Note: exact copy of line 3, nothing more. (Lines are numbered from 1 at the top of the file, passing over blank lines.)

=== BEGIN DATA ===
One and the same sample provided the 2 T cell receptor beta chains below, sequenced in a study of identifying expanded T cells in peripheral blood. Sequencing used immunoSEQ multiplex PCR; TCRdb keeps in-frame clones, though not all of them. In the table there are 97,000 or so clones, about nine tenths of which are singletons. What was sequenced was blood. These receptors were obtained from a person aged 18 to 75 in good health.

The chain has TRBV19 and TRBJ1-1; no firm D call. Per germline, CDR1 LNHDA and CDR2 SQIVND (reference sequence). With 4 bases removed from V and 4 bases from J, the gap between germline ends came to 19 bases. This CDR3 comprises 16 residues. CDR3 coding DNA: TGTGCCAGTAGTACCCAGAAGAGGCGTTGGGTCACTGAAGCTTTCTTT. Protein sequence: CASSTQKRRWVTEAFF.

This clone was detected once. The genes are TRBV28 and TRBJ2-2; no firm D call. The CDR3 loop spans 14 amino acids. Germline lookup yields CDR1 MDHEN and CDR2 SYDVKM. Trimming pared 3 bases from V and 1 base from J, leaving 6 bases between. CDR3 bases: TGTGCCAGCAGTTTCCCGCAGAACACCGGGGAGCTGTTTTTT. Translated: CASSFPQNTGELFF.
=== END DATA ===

This clone was detected once. The genes are TRBV28 and TRBJ2-2; no firm D call. The CDR3 loop spans 14 amino acids. Germline lookup yields CDR1 MDHEN and CDR2 SYDVKM. Trimming pared 3 bases from V and 1 base from J, leaving 6 bases between. CDR3 bases: TGTGCCAGCAGTTTCCCGCAGAACACCGGGGAGCTGTTTTTT. Translated: CASSFPQNTGELFF.